Multidimensional spatial profiling of immune landscapes in colorectal cancer across Consensus Molecular Subtypes

Marieke Ijsselsteijn

Department of pathology, Leiden University Medical Centre, Leiden, The Netherlands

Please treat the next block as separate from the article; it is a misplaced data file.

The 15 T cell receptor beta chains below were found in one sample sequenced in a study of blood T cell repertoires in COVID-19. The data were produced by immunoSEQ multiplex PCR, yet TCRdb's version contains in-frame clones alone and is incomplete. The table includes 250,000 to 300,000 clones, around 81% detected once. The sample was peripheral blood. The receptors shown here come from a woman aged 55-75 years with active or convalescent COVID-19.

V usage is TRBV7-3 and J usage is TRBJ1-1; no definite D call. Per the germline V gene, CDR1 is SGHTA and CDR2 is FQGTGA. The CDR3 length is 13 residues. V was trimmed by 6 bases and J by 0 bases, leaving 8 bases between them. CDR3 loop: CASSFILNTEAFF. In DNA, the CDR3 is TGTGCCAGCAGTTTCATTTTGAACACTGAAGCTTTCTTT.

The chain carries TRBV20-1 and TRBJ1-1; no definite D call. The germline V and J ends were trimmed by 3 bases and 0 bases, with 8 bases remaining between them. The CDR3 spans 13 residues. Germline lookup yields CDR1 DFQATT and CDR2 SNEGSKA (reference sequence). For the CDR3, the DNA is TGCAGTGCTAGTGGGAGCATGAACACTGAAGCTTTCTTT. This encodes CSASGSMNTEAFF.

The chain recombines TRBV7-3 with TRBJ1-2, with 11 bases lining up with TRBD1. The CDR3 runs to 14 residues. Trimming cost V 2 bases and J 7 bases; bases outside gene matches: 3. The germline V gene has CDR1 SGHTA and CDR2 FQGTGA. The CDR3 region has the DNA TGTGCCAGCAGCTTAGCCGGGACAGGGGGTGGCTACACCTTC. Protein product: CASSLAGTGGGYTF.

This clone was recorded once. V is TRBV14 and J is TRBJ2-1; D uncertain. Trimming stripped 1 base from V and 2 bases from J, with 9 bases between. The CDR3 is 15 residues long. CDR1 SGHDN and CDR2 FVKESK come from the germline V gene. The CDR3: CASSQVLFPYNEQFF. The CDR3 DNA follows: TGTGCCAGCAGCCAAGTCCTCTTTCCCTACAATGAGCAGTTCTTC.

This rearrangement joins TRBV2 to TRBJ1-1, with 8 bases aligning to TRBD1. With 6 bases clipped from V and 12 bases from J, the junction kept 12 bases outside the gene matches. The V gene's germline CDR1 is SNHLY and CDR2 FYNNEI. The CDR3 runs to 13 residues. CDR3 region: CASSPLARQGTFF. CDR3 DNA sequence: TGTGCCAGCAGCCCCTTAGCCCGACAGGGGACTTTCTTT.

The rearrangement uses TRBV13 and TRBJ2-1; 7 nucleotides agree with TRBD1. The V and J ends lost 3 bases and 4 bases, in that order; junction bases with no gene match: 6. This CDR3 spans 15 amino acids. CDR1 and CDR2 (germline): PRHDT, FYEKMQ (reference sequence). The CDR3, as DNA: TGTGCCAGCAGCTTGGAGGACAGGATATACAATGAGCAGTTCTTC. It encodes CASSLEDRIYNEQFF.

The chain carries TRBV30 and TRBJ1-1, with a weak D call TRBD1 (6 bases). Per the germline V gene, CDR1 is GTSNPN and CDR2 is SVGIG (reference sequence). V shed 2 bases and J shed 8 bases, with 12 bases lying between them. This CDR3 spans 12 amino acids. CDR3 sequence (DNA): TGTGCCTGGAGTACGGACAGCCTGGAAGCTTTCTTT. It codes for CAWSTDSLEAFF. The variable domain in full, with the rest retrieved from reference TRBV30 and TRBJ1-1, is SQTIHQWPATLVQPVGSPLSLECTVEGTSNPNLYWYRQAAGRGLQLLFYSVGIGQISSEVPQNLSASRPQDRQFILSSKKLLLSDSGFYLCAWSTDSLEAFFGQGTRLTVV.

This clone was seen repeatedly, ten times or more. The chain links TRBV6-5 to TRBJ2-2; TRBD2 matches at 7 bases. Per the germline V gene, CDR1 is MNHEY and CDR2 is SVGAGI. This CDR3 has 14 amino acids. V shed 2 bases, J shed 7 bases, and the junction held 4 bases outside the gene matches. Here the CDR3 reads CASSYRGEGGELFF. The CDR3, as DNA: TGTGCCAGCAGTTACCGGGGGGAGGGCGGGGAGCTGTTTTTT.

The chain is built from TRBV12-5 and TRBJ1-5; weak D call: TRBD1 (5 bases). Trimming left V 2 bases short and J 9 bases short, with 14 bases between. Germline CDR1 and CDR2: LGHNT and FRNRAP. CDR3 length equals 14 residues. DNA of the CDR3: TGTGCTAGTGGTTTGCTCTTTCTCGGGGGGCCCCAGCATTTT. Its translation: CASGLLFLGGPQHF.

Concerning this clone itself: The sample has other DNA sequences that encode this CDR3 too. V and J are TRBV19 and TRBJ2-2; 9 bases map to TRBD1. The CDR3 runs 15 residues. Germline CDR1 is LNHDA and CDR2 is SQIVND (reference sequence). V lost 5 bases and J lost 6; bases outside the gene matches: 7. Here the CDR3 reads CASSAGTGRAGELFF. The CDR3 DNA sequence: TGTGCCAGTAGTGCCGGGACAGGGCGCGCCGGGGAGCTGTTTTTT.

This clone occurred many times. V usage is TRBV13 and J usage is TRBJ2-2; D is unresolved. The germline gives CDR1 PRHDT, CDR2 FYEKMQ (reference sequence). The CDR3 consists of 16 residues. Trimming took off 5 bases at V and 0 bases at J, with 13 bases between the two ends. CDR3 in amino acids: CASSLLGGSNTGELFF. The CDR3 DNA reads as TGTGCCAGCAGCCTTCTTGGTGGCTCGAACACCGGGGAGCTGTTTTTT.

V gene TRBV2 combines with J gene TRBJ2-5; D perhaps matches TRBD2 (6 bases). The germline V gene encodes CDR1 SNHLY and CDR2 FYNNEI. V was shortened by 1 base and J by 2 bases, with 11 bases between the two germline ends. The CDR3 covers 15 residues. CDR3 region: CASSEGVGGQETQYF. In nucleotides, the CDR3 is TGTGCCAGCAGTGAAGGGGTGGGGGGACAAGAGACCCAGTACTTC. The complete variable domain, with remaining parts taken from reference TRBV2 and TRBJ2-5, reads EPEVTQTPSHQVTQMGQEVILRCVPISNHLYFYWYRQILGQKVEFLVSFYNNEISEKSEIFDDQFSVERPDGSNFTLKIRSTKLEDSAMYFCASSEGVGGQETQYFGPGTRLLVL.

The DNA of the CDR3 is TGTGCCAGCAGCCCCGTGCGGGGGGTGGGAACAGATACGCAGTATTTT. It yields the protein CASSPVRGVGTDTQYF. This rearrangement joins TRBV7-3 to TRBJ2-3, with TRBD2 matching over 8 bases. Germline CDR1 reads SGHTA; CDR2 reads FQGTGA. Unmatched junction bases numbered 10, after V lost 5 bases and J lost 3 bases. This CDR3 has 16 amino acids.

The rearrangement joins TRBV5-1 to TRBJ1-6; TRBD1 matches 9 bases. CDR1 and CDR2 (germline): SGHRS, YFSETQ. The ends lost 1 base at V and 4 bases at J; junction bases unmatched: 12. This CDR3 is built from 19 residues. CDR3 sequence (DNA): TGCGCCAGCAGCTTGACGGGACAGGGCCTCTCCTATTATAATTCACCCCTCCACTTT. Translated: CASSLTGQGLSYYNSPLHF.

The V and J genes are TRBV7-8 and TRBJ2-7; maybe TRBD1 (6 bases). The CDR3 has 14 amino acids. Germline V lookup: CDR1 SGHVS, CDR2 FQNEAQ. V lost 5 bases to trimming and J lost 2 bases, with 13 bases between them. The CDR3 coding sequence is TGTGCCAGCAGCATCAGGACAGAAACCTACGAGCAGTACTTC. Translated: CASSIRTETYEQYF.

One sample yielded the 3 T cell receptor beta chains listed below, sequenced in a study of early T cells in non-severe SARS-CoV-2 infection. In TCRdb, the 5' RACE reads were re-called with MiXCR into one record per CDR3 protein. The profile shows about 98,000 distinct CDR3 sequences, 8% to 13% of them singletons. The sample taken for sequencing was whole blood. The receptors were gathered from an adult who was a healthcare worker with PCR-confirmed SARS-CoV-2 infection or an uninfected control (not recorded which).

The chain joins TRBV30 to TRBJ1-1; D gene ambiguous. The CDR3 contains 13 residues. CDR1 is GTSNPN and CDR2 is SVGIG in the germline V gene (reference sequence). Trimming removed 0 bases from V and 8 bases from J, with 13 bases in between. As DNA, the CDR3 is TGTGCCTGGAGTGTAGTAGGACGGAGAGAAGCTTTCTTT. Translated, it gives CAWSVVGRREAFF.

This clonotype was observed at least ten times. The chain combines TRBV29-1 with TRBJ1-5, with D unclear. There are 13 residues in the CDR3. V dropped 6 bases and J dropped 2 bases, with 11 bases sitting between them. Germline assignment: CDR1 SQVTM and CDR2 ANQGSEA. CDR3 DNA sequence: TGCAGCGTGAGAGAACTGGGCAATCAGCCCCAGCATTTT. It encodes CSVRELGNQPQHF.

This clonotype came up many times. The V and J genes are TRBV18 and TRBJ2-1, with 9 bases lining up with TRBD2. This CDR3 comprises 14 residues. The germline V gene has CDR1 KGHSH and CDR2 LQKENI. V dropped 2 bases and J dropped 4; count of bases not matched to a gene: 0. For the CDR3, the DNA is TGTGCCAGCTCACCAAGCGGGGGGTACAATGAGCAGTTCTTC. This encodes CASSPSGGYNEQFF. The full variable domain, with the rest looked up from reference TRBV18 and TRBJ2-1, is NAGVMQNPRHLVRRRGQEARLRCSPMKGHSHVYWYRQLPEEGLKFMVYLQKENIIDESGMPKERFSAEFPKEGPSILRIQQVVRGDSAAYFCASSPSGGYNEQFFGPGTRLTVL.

Colorectal cancer (CRC) is a heterogeneous disease entity where groups with clinical relevance can be formed based on genetics, transcriptomic profiles and/or immune contextures. Most large studies have relied on single cell or bulk RNA sequencing to provide a comprehensive overview of the biological complexity of the CRC microenvironments and, specifically, to study immunity. However, our understanding of anti-tumour immune responses in CRC would be greatly enhanced when retaining information on (immune)_cell localization and cellular neighbourhoods. We applied a 40-marker imaging mass cytometry panel to characterise the microenvironment of colorectal cancers in a cohort stratified by consensus molecular subtypes (CMS). We observed large heterogeneity in immune and stromal cell content between the CMS as well as differences in cancer cell protein expression. CMS1 was characterized by prevalent immune infiltration and IDO1and HLA-DR expression on cancer cells, while CMS2 cancers were characterized by strong expression of B-catenin in cancer cells and relative low levels of immune infiltration. Interestingly, CMS4 exhibited relatively high amounts of CD4+ T-cells, M1-macrophages and dendritic cells, suggesting ongoing anti-tumour immune responses in these tumours. In contrast, these cancers also contained high numbers of PDPN+ fibroblasts, which have been associated with poor prognosis. The use of IMC allowed the investigation of the spatial relationship between cell types within the cancers and distinct neighbourhood relationships were observed across CMS, with the majority of unique relationships occurring in CMS1 and CMS2 subtypes. Finally, combining the previous and a TLS focused IMC panel, we identified that CD31+CD38+ plasmablasts occur in high frequencies in about half of the cancers, regardless of CMS status. Furthermore, the plasmablasts form neighbourhood relationships with other plasmablasts, B cells, CD4+ T cells, monocytes and M2-macrophages. Lastly, cancers with high numbers of plasmablasts exhibited increased transcription of immunoglobulins and IL12A compared to plasmablasts-low cancers, suggesting a pro-inflammatory environment which should be further investigated for future therapeutic interventions. Overall, the characterisation of the spatial tumour immune microenvironment  demonstrates the complexity and heterogeneity of immune responses in CRC and the potential to identify new aspects of CRC immunity.